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Party Organization and Electoral Competition



We propose a model in which two parties select the internal organization that helps them win the election. Party choices provide incentives to the politicians who represent them. Depending on whether politicians are opportunistic or partisan, we identify four effects. First, a selection effect: intraparty competition gives parties more candidates to choose from. Second, an incentive effect: intraparty competition adds a hurdle and impacts on candidates' incentives. Third, a trust effect: because of the incentive effect, intraparty competition is a signal to uninformed voters. Finally, with partisan preferences, an ideology effect appears. Ideology is a public good in a competitive party and induces free riding. Intraparty competition is valuable when voters are badly informed or intraparty competition is weak. These results rationalize the introduction of direct primaries in the United States, the organizational changes in Western European parties since 1960, and the organizational differences between centrist and extreme parties. (JEL D23, D72, D81) The Author 2009. Published by Oxford University Press on behalf of Yale University. All rights reserved. For permissions, please email:, Oxford University Press.

Suggested Citation

  • Nicolas Sahuguet, 2010. "Party Organization and Electoral Competition," Journal of Law, Economics, and Organization, Oxford University Press, vol. 26(2), pages 212-242.
  • Handle: RePEc:oup:jleorg:v:26:y::i:2:p:212-242

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    Cited by:

    1. Rafael Hortala-Vallve & Hannes Mueller, 2015. "Primaries: the unifying force," Public Choice, Springer, vol. 163(3), pages 289-305, June.
    2. Castanheira, Micael & Nicodème, Gaëtan & Profeta, Paola, 2011. "On the political economics of tax reforms," CEPR Discussion Papers 8507, C.E.P.R. Discussion Papers.
    3. Bernard Grofman & Orestis Troumpounis & Dimitrios Xefteris, 2016. "Electoral competition with primaries and quality asymmetries," Working Papers 135286117, Lancaster University Management School, Economics Department.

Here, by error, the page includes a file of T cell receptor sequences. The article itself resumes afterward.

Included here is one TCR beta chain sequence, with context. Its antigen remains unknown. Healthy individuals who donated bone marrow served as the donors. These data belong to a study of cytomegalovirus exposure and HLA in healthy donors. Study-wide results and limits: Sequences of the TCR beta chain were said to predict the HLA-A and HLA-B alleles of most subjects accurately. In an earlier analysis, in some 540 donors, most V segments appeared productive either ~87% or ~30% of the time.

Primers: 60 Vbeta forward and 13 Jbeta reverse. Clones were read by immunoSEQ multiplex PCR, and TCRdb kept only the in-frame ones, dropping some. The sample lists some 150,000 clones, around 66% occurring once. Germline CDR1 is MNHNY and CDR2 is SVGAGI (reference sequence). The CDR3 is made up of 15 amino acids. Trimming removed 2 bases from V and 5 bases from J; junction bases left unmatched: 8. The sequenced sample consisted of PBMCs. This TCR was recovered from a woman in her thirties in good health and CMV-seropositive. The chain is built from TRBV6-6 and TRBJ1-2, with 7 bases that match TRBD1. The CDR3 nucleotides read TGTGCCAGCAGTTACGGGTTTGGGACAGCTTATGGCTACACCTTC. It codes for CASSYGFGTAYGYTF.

4. Thomas Braendle & Alois Stutzer, 2017. "Voters and Representatives: How Should Representatives Be Selected?," CREMA Working Paper Series 2017-05, Center for Research in Economics, Management and the Arts (CREMA).
    5. Aragón Fernando M., 2013. "Political Parties, Candidate Selection, and Quality of Government," The B.E. Journal of Economic Analysis & Policy, De Gruyter, vol. 13(2), pages 783-810, August.
    6. Micael Castanheira & Benoît Crutzen & Nicolas Sahuguet, 2010. "The Impact of Party Organization on Electoral Outcomes," Revue économique, Presses de Sciences-Po, vol. 61(4), pages 677-695.
    7. Motz, Nicolas, 2012. "Who emerges from smoke-filled rooms? Political parties and candidate selection," MPRA Paper 42678, University Library of Munich, Germany.
    8. Fernando Aragón, 2014. "Why do parties use primaries?: Political selection versus candidate incentives," Public Choice, Springer, vol. 160(1), pages 205-225, July.
    9. Casas, Agustin, 2013. "Partisan politics : parties, primaries and elections," UC3M Working papers. Economics we1315, Universidad Carlos III de Madrid. Departamento de Economía.
    10. Fernando Aragon, 2009. "Candidate nomination procedures andpolitical selection: evidence from LatinAmerican parties," STICERD - Economic Organisation and Public Policy Discussion Papers Series 003, Suntory and Toyota International Centres for Economics and Related Disciplines, LSE.
    11. Evrenk, Haldun & Lambie-Hanson, Timothy & Xu, Yourong, 2013. "Party-bosses vs. party-primaries: Quality of legislature under different selectorates," European Journal of Political Economy, Elsevier, vol. 29(C), pages 168-182.

    More about this item

    JEL classification:

    • D23 - Microeconomics - - Production and Organizations - - - Organizational Behavior; Transaction Costs; Property Rights
    • D72 - Microeconomics - - Analysis of Collective Decision-Making - - - Political Processes: Rent-seeking, Lobbying, Elections, Legislatures, and Voting Behavior
    • D81 - Microeconomics - - Information, Knowledge, and Uncertainty - - - Criteria for Decision-Making under Risk and Uncertainty


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